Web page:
Survey shows changes Americans would make to repair Social Security
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The clock is ticking when it comes to how long Congress has to act to repair Social Security’s trust funds.
New projections from the program’s trustees show the combined trust funds will be depleted in 2035, at which point 80% of benefits will be payable. That’s a year later than last year’s projected depletion date. Still, the outlook for the program’s ability to continue to pay full benefits as promised is grim.
Lawmakers generally have a handful of options, including cutting benefits, raising taxes or a combination of both.
But those are tough choices for leaders who want to stay in the public’s good graces, leading Social Security to be called the “third rail” of politics. Notably, some lawmakers have put forward proposals to shore up the system, including the Social Security 2100 Act proposed by Rep. John Larson, D-Conn.
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Now a new survey from the University of Maryland’s Program for Public Consultation aims to find out how public voters who lean either Republican or Democrat would change the program.
The online survey was conducted between April 11 and May 15 and included 2,545 registered voters.
The questions were presented as a policy making simulation, according to Steven Kull, director at the Program for Public Consultation at the University of Maryland.
The options were presented one at a time, with pro and con arguments that have been vetted by experts on both sides of the aisle. Each choice included gradations and the potential impact on the program’s shortfall.
Respondents tended to spread their choices to include some revenue increases and some budget cuts, according to Kull. Most didn’t max out one side or the other.
Still, there was one proposal that got “overwhelming bipartisan support,” according to Kull.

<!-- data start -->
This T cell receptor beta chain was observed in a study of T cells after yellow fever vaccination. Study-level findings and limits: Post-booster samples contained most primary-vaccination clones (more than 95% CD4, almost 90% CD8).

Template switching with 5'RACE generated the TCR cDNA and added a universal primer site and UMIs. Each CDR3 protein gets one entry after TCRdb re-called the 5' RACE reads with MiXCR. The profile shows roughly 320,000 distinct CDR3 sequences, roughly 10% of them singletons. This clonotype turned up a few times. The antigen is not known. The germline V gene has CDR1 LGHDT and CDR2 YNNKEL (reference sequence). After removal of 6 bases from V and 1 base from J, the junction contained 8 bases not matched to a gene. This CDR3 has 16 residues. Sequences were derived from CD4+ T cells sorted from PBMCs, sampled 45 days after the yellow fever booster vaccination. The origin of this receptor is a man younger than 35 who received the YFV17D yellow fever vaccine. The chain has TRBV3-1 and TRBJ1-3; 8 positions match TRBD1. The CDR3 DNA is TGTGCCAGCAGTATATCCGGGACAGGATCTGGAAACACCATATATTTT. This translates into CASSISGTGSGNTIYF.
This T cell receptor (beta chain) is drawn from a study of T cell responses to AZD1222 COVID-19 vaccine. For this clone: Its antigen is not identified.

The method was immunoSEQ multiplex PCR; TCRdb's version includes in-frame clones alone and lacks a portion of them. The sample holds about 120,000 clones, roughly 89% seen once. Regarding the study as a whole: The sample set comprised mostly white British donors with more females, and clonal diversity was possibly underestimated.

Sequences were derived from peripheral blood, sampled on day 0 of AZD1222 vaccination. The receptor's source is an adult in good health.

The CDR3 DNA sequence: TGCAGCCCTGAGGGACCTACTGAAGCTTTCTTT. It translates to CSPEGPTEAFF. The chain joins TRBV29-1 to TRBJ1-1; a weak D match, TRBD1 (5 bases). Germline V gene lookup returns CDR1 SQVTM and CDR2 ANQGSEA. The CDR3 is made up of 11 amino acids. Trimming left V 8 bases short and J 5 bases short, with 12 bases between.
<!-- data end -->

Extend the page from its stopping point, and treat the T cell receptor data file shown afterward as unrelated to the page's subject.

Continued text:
That was increasing the level of income at which Social Security payroll taxes are applied. In 2022, that includes up to $147,000 in income, which is adjusted each year.
However, there are proposals that call for reapplying those payroll taxes for people with wages over $400,000.
The results showed 81% of survey respondents supported this strategy, which would eliminate 61% of the shortfall. That included 79% of Republicans and 88% of Democrats.
Another equally popular strategy with survey respondents is reducing benefits for high earners, which also had 81% support. That included 78% of Republicans and 86% of Democrats. This would reduce the amount of benefits the top 20% of earners receive, and would reduce the shortfall by 11%.
The survey also found 75% of respondents would support gradually raising the retirement age to 68 from the current age of 67. That included 75% of Republicans and 76% of Democrats. Such a move would reduce an estimated 14% of the shortfall.
There was also strong support for increasing the payroll tax, with 73% of respondents. Currently, employers and employees each pay a tax of 6.2% of wages. The simulation called for raising that to 6.5%, which would help eliminate 16% of the shortfall. Support was split with 70% of Republicans and 78% of Democrats.
Benefit increases were also supported by respondents affiliated with both parties.
Raising the minimum benefit was the most popular of those options, with 64% support. That included 59% of Republicans and 71% of Democrats. That change would bring the minimum benefit for someone who has worked for 30 years up to $1,341 from $951, thereby increasing the shortfall by 7%.
Survey respondents also supported changing the way annual cost-of-living adjustments are determined, with 55%, to a measurement that better reflects the goods and services older adults buy. That included 55% of Republicans and 59% of Democrats. That change would increase the shortfall by 12%.
The survey also found support among 53% of respondents for increasing benefits for beneficiaries over age 80 by 5%. That included 53% of Republicans and 56% of Democrats. Such a change would increase the shortfall by 5%.
The goal of the survey is not to take a partisan side, according to Kull.
“We don’t take a position except the position that the public should be heard,” Kull said.
“The public very strongly wants this,” he said of the results.